Some observations on the Obama science team, and what to watch for

As of this morning’s radio/Youtube address, President-elect Obama is said to have filled the balance of his science team. In scientific terms, it is an exceptionally fine group, and the prominence of the announcement underlines that this will be an administration that makes its policy decisions in the context of the best currently available human knowledge. How refreshing!

Not only that, but “science policy” — a discipline which embraces the study of public investments in science and technology itself — is indirectly but definitely in the domain of Science Advisor-designate John Holdren, who currently directs the Program on Science, Technology and Public Policy at Harvard’s Belfer Center. That means this administration will not only be applying sound science to the “mission agencies” but also it will also be thinking carefully about policy for our science-funding agencies themselves, and about innovation more broadly.

And yet, without being in the least grouchy (as I often am) about all this fine news, there are some things to watch for, from the perspective of technology-based economic development. More after the break.

Holdren is one of the few presidential science advisors who could also be considered a serious policy person, but he is by original training a physicist with environmental interests, continuing the long string of physicist, chemists, geophysicists, and engineers stretching back to the legendary Vannevar Bush, who is generally regarded as the inventor of the modern system of interdependence between university-based scientific inquiry and the federal government as funder. Holdren’s role as co-chair of and senior staff to the President’s Council of Science and Technology Advisors will be counterbalanced by two non-staff co-chairs who are distinguished life scientists, Harold Varmus and Eric Lander.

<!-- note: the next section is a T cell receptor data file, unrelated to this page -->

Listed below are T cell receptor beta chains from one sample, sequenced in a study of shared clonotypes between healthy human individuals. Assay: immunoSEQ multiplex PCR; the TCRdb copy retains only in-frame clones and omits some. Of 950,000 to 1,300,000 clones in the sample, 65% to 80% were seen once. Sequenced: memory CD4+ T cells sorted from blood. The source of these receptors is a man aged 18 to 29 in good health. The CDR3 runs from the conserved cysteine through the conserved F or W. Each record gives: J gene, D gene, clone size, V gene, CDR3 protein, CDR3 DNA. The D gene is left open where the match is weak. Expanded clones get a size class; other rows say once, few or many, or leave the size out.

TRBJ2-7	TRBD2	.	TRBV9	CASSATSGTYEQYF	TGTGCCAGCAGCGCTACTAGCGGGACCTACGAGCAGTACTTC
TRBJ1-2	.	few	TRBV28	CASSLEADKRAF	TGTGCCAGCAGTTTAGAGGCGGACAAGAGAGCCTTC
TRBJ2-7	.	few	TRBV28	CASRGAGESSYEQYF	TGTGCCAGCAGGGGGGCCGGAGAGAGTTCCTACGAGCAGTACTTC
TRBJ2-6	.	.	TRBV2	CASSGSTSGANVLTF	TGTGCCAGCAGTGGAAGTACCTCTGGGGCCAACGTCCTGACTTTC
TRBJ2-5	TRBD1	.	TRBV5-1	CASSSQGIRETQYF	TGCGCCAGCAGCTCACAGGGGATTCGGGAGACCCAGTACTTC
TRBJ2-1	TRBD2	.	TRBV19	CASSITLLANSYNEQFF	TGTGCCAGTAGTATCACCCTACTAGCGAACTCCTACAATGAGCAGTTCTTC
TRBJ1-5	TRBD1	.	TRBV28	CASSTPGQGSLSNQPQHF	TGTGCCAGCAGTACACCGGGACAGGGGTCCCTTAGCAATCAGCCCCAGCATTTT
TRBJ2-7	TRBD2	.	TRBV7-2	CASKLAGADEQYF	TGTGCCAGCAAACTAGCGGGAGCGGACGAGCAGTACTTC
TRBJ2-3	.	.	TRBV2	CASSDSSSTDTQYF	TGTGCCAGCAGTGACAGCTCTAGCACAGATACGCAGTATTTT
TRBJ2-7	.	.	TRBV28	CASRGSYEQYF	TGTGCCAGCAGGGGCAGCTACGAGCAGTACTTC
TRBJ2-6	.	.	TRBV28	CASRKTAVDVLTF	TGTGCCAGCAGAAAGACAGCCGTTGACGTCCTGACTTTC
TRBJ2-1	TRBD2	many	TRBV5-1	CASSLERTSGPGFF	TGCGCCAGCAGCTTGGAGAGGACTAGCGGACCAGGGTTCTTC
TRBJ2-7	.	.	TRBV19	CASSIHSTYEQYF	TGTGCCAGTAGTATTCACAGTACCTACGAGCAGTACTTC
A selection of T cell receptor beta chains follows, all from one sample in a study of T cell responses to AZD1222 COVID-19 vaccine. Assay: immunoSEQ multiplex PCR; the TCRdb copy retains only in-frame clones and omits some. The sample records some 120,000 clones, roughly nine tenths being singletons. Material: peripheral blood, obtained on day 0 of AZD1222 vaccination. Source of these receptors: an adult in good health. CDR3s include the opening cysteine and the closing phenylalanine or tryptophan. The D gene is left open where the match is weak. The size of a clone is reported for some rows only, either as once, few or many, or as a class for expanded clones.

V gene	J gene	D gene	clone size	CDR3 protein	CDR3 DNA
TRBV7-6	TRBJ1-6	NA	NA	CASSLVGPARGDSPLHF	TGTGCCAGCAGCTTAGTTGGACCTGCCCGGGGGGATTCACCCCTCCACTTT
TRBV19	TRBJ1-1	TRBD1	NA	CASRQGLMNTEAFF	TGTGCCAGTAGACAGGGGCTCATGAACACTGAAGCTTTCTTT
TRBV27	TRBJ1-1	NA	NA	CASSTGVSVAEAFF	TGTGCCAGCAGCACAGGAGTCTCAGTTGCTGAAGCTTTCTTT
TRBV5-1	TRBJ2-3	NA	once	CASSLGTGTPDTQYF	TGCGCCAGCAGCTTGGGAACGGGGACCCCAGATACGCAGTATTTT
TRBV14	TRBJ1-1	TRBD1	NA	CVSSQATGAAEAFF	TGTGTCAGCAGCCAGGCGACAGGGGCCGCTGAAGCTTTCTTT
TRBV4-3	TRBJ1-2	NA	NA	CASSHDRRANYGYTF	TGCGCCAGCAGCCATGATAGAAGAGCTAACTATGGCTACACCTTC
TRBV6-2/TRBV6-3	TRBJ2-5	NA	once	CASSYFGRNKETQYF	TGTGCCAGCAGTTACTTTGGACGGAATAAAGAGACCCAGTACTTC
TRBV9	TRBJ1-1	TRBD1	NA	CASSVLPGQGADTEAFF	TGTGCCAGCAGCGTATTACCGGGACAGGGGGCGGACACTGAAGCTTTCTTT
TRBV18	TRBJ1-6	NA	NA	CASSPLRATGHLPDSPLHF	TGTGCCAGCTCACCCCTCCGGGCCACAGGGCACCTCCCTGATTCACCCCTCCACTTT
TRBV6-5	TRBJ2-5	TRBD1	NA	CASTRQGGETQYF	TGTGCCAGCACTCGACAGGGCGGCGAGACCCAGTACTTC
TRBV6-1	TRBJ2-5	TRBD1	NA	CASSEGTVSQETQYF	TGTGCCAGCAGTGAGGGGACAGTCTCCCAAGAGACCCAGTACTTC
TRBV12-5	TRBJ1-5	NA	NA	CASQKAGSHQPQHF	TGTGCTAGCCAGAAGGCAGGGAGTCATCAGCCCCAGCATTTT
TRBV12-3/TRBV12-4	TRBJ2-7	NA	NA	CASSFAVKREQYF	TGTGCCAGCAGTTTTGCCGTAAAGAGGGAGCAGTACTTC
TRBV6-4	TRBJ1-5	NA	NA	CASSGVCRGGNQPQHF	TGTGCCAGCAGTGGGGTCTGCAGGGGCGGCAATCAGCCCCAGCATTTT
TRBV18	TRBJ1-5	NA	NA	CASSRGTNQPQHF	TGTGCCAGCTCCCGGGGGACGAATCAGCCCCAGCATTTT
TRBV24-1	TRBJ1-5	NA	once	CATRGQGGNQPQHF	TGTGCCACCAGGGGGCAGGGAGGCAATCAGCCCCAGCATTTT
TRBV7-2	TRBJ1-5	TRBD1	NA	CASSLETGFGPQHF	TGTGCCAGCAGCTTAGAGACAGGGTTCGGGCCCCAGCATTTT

This seems like a sound division of labor and expertise, but it is important to keep a close eye on the relative impact of these two quite different world views. Varmus formerly led the National Institutes of Health, the agency whose own research and generous “extramural” support of university-based life science keeps the innovation pipeline stocked with discovery, and Lander (disclosure: a college classmate) was a key leader of the Human Genome Project. Both men have experience with the commercialization of federally funded science under the Bayh-Dole Act, at the scale of both the large-company licensee and the venture-capital-backed startup. However, the commercialization model in the physical sciences and engineering — the very fields lined up to receive a doubling of federal support under the thus-far largely unfunded America COMPETES Act — is quite different, and the three co-chairs are not necessarily working from a common experience base.

One will expect more familiarity with the commercial implications of physical sciences and engineering research from Energy Secretary Designate Steven Chu, whose research interests in renewable energy are complemented by his experience directing the Lawrence Berkeley Laboratory, managed for the DOE by the University of California. In general, DOE laboratories have a higher self-regard for their capabilities at innovation, commercialization and industrial partnership than most industry observers would grant them, but as part of the loosely coordinated University of California technology transfer function, LBL shares a certain capabilities with more aggressive members of the UC family, and certainly LBL is far from the least effective of the DOE labs (don’t get me started; I have too many potential conflicts of interest to comment at this time). In general, for good and understandable political reasons, DOE labs consider themselves national innovation resources and have only rarely mastered the art of also stimulating regionally based business and economic development.